She also enlightened me on the hilarious translation error that Dear Jane Sample posted a few days ago. Chinese characters in the picture mean Cafeteria--my daughter is convinced that English-speaking printers amused themselves by printing up the mistake.

In other China news, this just in from Reuters:
Officials have issued a standard chanting routine that all Chinese spectators should employ during competitions (translated as "Olympics! Add fuel!" with two claps and then both thumbs up, then "China! Add fuel!" with two more claps and raised fists, according to a June Reuters dispatch). ("Add fuel" is apparently a traditional motivational chant in China.) (via StandUpDad via News of the Weird)

Thursday, July 10, 2008

what happens when farmers send offspring to law school

That lame heifer we sold you? Put it on ebay.

Wednesday, July 9, 2008

it's your funeral--but only if you really want one

Driving by this cemetery lit by gorgeous morning sun, where most of the stones seemed decades, even centuries old, I wondered--are graves becoming a thing of the past?

Have you noticed that funerals are becoming outré--er, passé (thanks for the catch, Fritinancy)--being replaced by the more fashionable memorial service or even-- increasingly, alarmingly, no service at all. Several relatives and a neighbor passed away this year and I was startled that their passing didn't merit any kind of group recognition. When I gently inquired about this, I was informed that "the person wouldn't have wanted a big deal made of his/her death." But aren't funerals actually meant for the living?

It may be last millenium, but just for the record--Friends and Family reading this: I want my exit observed with a jolly, rip-roaring party and an old-fashioned grave you'll feel obligated to visit. Condolences!

Tuesday, July 8, 2008

only in vermont: telephone pole porn

Monday, July 7, 2008

Sunday, July 6, 2008

celebrating the red, WHITE and blue

Members Only Country Club Picnic Dress Code: knee-length creased shorts preferably in Nantucket Red (pink), leather belt studded with brass horses or seashells, ironed polo shirt, patriotic headgear, annual income exceeding GNP of small country, expert command of Stuff White People Like.

Saturday, July 5, 2008

dark comedy from the Consumer Product Safety Commission

For your edification and (unintentional) entertainment: a low-budget industrial by the US Consumer Product Safety Commission demo-ing how very many ways firecrackers can go wrong. Have a blast!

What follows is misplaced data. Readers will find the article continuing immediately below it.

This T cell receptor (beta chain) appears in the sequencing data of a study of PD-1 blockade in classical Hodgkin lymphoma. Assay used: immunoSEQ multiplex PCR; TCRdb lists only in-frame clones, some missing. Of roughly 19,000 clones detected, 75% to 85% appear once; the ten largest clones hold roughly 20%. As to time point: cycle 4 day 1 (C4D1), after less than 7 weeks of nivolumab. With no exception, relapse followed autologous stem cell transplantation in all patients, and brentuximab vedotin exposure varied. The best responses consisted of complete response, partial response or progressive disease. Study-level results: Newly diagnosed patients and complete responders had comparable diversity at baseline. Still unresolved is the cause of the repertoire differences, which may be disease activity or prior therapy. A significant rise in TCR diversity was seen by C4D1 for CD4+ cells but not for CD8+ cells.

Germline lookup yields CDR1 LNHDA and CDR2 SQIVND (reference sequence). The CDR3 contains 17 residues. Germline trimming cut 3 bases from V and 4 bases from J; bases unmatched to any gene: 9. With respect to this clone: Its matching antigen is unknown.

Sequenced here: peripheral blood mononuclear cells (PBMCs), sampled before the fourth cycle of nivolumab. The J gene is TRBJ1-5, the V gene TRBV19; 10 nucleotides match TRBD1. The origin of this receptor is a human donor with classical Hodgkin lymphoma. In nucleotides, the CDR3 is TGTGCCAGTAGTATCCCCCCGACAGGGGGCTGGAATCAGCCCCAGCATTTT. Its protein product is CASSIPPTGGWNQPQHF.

via Very Short List

Thursday, July 3, 2008

good excuse for not hitting the gym today: study links fitness to violent crime

From the New York Times:
A new study finds that mesomorphs (athletically fit people) make up an unusually large percentage of the prison population, from 62 percent to 73 percent.

The study found that [people less fit] were less likely to have been imprisoned for violent crimes.
So go ahead, let that gym membership lapse. Working out can get you arrested.

Wednesday, July 2, 2008

hey, kids! looks like ad agencies are hiring

Tuesday, July 1, 2008

lost in translation

The teenaged daughter of a friend just left for Nice where she'll be staying with a French family in a homestay program. (Oh, to live the life our kids do!)

The homestay family kindly emailed to ask if there were any rules they should abide by.

My friend doesn't speak French, but her ex-husband does, and, after discussion with her, he wrote a letter explaining their parenting customs. Unsure of his grammar, and a busy man, he wrote the letter in English, then put it through Google Translator to get the French version. This he sent to the homestay parents, cc'd to my friend.

My friend, eager to read the letter, re-Googled it to translate the French back to English. And was amused to discover her ex--(a professor of English)--sounding like someone who can't pass TOEFEL.

Please do not hesitate to ask a question about Katie once she arrives. Please do not count on it for information on what his parents do or not do it! You can get a bending of truth to meet their needs. I think you understand a parent yourself. Katie is a very nice girl and

Like many teenagers Katie likes to sleep late and at home, we need to tell him to wake up! I think it will be better on the behaviour with you!

there goes the cookbook, another publishing casualty

When our daughter volunteered to make dinner, I reminded her where the cookbooks are. Cookbooks? she said, incredulous at me and my luddite ways.

Which is how I discovered SmittenKitchen, a food-porn site favorited by foodies everywhere, recipes from a writer/photographer who chronicles culinary adventures in the 80 sq. ft kitchen of her NYC tenement walkup. Even if you hate to cook, you'll be seized with sudden desire fling yourself at a stove.